Omicron variant and the hysteria around it made Americans panicking, and they tested themselves for the minor ailment to make sure they did or didn’t have C-19.
The testing sites in many urban zones made people stand in lines waiting outside in the cold. NYC is a place where you can see thousands of asymptomatic and mildly ill people waiting to get their C-19 nasal swabs.
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Thousands of New York City residents have been waiting in lines in below-freezing temperatures for hours to get tested for the new COVID Omicron variant, which typically presents with symptoms similar to the common cold.pic.twitter.com/txlw9iZQzd
— Michael P Senger (@MichaelPSenger) December 21, 2021
So, a lot of people decide to get home test kits only to avoid the crowd. So, it increased the demand for test kits in the holiday season.
The Biden admin invoked the Defense Protection Act to give $3 billion so the Americans could get the home testing kits.
It’s crucial to mention that kits aren’t FDA approved. They have emergency use authorization.
On C-19 testing kit has a lethal ingredient causing past deaths even in small doses.
Abbott’s BinaxNow C-19 Antigen Self Test is the item that is questioned for having the ingredient called sodium azide.
Check this out:
FDA’s shared the instructions for use:
18. The Reagent Solution contains a harmful chemical (see table below). If the solution contacts the skin or eye, flush with copious amounts of water. If irritation persists, seek medical advice: https://www.poison.org/contact-us or 1-800-222-1222.
The NIH National Library of Medicine shared the study “Human health effects of sodium azide exposure: a literature review and analysis“: saying:
Sodium azide, used mainly as a preservative in aqueous laboratory reagents and biologic fluids and as a fuel in automobile airbag gas generants, has caused deaths for decades. Its exposure potential for the general population increases as the use of airbags increase. In order to characterize the known health effects of sodium azide in humans and the circumstances of their exposure, the authors conducted a systematic review of the literature from 1927 to 2002 on human exposure to sodium azide and its health effects. The most commonly reported health effect from azide exposure is hypotension, almost independent of route of exposure. Most industrial exposures are by inhalation. Most laboratory exposures or suicide attempts are by ingestion. Most of the reported cases involved persons working in laboratories. The time between exposure and detection of hypotension can predict outcome. Fatal doses occur with exposures of >or=700 mg (10 mg/kg). Nonlethal doses ranged from 0.3 to 150 mg (0.004 to 2 mg/kg). Onset of hypotension within minutes or in less than an hour is indicative of a pharmacological response and a benign course. Hypotension with late onset (>1 hour) constitutes an ominous sign for death. All individuals with hypotension for more than an hour died. Additional health effects included mild complaints of nausea, vomiting, diarrhea, headache, dizziness, temporary loss of vision, palpitation, dyspnea, or temporary loss of consciousness or mental status decrease. More severe symptoms and signs included marked decreased mental status, seizure, coma, arrhythmia, tachypnea, pulmonary edema, metabolic acidosis, and cardiorespiratory arrest. The signs and symptoms from lower exposures (<700 mg) are physiological responses at the vascular level and those at or above are toxicological responses at the metabolic level. There is no specific antidote for sodium azide intoxication. Recommended preventive measures for sodium azide exposure consist of education of people at high risk, such as laboratory workers, regarding its chemical properties and toxicity, better labeling of products containing sodium azide, and strict enforcement of laboratory regulations and access control.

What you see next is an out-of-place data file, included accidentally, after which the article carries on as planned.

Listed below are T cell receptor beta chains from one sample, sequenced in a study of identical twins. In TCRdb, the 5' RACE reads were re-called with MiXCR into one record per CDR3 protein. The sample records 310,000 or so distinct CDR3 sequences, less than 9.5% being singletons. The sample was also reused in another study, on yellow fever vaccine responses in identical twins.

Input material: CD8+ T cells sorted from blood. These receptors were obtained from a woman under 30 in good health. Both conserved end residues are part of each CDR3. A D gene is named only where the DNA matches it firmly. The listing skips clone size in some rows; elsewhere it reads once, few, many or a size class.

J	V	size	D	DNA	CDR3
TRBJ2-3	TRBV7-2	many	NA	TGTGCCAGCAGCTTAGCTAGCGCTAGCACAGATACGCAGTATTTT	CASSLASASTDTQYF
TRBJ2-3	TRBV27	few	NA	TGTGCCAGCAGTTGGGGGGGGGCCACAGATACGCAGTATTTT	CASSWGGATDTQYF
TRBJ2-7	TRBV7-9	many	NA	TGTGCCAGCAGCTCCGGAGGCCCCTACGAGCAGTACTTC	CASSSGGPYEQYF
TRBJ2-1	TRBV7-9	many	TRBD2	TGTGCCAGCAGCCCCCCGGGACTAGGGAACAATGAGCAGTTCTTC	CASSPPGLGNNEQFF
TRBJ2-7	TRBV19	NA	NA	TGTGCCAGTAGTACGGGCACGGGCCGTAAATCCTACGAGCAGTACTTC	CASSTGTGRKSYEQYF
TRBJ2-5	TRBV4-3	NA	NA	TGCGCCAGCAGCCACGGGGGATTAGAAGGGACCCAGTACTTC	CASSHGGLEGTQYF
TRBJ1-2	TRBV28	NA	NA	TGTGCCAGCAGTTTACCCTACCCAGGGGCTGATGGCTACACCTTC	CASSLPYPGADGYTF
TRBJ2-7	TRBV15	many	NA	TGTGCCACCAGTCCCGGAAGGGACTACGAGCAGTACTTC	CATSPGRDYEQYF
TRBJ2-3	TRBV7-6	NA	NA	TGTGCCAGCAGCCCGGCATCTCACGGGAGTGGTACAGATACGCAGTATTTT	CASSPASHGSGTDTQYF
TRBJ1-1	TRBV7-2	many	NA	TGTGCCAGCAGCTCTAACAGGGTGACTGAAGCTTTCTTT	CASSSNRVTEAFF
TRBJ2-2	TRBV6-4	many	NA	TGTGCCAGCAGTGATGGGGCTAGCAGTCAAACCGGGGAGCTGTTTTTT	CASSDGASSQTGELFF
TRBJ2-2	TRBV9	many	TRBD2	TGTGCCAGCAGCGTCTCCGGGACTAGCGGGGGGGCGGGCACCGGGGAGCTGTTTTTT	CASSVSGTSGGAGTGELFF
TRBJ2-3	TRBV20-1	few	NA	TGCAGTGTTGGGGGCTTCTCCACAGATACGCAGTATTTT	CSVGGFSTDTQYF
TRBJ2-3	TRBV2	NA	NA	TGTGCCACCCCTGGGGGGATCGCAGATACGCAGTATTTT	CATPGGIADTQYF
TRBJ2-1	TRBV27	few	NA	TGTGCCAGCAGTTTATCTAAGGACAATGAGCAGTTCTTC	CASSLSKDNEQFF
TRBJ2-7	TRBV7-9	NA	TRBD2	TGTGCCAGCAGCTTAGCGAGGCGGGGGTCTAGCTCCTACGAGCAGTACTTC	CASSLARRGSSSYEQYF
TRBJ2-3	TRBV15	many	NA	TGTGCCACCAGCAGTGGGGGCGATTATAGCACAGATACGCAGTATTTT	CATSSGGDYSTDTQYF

The CDC shared some facts about sodium azide:
- Sodium azide is a rapidly acting, potentially deadly chemical that exists as an odorless white solid.
- When it is mixed with water or an acid, sodium azide changes rapidly to a toxic gas with a pungent (sharp) odor. It also changes into a toxic gas (hydrazoic acid) when it comes in contact with solid metals (for example, when it is poured into a drain pipe containing lead or copper).
- The odor of the gas may not be sharp enough, however, to give people sufficient warning of the danger.
“Survivors of serious sodium azide poisoning may have heart and brain damage,” according to the public health agency.
Reese shared in his report that there is a warning on the instructions saying:
11. Do not dip the swab into the liquid reagent or other liquid before inserting the swab into the nose.
However, who will read the instructions before they use the test kit? So, people aren’t aware of the dangerous ingredient.
The test could be administered to young children at two or three.
Open your eyes and read carefully.